Richard Grenell, an openly gay foreign policy expert hired by Mitt Romney's presidential campaign, has resigned after only two weeks on the job.
In a statement obtained Tuesday by Jennifer Rubin, a conservative columnist for The Washington Post, Grenell said, "While I welcomed the challenge to confront President Obama's foreign policy failures and weak leadership on the world stage, my ability to speak clearly and forcefully on the issues has been greatly diminished by the hyper-partisan discussion of personal issues that sometimes comes from a presidential campaign."
Grenell also thanked Romney for not making his sexual orientation an issue when he was hired.
The Romney campaign had come under fire in some conservative circles for hiring Grenell. Writing for National Review, Matthew Franck argued that Grenell's staunch pro-gay-marriage advocacy could mean that he would pursue an agenda that elevates gay rights above religious freedom in a future Romney administration.
Grenell was also criticized for using crude language talking about women on his Twitter account. He later apologized and deleted the tweets.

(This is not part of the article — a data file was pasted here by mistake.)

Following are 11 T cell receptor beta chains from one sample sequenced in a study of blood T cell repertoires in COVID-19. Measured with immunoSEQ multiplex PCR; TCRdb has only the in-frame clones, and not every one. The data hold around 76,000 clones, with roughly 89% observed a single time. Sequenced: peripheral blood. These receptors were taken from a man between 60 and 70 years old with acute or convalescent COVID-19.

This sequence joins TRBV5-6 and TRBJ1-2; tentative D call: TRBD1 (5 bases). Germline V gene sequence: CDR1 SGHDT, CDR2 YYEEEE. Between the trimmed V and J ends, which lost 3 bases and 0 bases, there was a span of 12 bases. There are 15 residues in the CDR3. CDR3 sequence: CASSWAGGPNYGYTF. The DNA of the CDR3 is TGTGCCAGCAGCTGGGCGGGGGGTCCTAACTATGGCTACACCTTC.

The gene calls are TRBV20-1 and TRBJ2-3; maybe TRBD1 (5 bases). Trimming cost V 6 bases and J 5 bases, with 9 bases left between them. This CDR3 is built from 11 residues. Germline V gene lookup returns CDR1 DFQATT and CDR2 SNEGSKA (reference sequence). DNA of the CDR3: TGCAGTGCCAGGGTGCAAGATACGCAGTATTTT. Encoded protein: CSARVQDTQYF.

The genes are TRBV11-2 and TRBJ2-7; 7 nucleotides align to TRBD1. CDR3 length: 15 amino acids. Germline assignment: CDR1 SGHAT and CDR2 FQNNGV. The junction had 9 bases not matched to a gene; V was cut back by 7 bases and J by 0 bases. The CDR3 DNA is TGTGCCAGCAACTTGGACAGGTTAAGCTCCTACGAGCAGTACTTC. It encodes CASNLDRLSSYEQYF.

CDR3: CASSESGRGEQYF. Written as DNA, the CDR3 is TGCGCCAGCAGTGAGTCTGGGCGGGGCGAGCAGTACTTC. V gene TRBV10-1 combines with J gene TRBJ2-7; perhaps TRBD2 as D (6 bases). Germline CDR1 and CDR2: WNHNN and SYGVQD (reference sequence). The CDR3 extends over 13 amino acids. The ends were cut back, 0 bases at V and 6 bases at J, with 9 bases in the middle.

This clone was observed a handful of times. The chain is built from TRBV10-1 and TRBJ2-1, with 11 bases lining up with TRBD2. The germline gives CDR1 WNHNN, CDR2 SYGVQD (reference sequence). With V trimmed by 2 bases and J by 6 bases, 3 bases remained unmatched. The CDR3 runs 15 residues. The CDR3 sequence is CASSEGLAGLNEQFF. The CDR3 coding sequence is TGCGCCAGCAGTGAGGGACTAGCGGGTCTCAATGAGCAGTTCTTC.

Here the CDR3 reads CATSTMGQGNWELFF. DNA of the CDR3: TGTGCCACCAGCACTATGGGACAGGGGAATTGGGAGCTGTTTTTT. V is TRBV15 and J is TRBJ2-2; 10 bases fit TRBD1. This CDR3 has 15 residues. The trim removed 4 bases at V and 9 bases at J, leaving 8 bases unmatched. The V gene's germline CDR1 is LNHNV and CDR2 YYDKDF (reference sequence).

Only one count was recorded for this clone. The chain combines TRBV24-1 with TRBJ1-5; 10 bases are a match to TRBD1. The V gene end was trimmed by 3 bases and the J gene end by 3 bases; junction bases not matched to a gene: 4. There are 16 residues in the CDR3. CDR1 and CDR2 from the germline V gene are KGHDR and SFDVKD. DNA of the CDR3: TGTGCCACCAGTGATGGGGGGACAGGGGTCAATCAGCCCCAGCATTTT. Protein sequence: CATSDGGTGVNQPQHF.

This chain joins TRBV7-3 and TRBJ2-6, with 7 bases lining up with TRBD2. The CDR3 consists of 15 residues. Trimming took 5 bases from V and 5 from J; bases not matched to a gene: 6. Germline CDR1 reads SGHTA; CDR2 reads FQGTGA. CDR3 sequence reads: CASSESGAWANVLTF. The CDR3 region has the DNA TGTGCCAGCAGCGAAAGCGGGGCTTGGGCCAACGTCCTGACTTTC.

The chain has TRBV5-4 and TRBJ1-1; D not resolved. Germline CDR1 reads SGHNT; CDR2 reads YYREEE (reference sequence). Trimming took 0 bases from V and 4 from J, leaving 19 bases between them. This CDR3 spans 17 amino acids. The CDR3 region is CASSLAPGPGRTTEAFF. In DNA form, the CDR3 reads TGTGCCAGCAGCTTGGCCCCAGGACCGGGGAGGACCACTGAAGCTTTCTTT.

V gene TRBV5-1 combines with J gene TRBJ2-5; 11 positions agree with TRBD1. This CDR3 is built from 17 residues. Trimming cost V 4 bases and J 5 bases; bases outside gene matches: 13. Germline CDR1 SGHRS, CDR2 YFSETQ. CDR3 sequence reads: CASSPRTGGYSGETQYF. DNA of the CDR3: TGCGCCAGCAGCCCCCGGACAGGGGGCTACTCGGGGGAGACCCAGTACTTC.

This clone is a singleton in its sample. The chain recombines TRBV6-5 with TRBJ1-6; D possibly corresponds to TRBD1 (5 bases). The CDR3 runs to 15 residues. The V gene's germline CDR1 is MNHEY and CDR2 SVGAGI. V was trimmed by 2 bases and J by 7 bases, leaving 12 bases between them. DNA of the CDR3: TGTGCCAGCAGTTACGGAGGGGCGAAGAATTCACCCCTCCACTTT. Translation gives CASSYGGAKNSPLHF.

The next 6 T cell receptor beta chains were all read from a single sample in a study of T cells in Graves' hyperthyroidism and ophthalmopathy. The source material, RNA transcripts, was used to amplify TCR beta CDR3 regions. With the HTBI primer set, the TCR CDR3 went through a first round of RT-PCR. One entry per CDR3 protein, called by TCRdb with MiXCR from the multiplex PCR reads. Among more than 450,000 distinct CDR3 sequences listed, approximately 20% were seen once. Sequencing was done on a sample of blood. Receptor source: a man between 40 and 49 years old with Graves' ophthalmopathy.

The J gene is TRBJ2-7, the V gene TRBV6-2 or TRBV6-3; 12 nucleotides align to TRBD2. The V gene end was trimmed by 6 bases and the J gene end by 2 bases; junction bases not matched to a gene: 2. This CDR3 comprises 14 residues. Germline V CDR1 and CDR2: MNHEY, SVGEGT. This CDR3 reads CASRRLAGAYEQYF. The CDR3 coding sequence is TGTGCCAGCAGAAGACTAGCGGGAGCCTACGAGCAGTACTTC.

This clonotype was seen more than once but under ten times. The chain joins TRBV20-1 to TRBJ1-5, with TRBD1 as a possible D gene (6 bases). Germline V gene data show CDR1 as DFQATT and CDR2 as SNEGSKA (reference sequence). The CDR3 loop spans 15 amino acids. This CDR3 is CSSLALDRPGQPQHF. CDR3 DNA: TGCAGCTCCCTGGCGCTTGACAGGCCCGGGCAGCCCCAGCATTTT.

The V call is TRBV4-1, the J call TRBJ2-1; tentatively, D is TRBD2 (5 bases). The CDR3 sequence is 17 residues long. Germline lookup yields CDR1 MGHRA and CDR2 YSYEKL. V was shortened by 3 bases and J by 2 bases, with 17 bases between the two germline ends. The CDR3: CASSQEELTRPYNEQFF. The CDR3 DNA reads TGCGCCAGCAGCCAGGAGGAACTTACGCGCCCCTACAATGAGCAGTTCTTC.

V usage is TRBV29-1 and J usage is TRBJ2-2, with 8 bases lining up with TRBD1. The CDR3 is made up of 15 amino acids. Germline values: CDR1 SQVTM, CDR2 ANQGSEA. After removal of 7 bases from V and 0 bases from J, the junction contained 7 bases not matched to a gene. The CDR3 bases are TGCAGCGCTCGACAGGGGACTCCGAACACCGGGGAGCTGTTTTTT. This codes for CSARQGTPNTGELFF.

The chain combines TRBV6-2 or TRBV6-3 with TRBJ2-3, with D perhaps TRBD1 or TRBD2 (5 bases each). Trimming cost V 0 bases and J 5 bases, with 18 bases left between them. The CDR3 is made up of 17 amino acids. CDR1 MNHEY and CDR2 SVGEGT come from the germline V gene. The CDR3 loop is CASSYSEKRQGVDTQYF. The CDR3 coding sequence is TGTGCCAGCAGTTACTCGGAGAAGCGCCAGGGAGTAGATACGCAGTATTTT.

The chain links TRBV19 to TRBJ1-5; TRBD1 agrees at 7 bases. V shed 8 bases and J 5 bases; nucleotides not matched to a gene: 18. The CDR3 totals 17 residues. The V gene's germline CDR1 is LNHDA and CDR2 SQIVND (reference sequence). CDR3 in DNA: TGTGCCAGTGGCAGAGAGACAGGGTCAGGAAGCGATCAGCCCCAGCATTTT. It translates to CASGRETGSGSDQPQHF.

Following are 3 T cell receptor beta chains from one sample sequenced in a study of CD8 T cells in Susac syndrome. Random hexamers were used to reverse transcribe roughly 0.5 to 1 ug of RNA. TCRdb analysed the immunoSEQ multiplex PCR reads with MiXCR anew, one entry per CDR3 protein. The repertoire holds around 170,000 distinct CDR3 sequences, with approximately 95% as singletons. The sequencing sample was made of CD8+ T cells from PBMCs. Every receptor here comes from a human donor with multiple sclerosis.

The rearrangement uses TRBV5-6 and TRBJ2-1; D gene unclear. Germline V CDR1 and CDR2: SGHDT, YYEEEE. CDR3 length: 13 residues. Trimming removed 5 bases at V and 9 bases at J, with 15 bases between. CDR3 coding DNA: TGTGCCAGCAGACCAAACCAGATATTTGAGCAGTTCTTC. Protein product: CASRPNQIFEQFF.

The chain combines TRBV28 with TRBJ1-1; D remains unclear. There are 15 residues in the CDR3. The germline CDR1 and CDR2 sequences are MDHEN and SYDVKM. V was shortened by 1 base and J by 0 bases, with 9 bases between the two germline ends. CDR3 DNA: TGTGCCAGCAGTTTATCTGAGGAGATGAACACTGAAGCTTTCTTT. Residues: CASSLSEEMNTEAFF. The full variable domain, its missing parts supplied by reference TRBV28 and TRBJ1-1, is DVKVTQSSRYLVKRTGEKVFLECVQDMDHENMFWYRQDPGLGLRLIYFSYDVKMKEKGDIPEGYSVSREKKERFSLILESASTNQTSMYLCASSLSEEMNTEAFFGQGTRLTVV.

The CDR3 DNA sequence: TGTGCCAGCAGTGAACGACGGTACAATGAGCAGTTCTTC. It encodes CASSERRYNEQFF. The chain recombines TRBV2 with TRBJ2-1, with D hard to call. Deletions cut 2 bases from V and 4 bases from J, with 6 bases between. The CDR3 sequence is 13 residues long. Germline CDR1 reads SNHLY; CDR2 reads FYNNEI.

Grenell had previously worked in the President George W. Bush administration for Ambassadors John Negroponte, John Danforth, John Bolton and Zalmay Khalilizad.
Two months after leaving his United Nations position in 2008, he criticized the Bush administration for not backing a United Nations declaration calling for an end to laws that discriminate against homosexuals.
In a message to Rubin, a Romney campaign spokesperson said, "We are disappointed that Ric decided to resign from the campaign for his own personal reasons. We wanted him to stay because he had superior qualifications for the position he was hired to fill."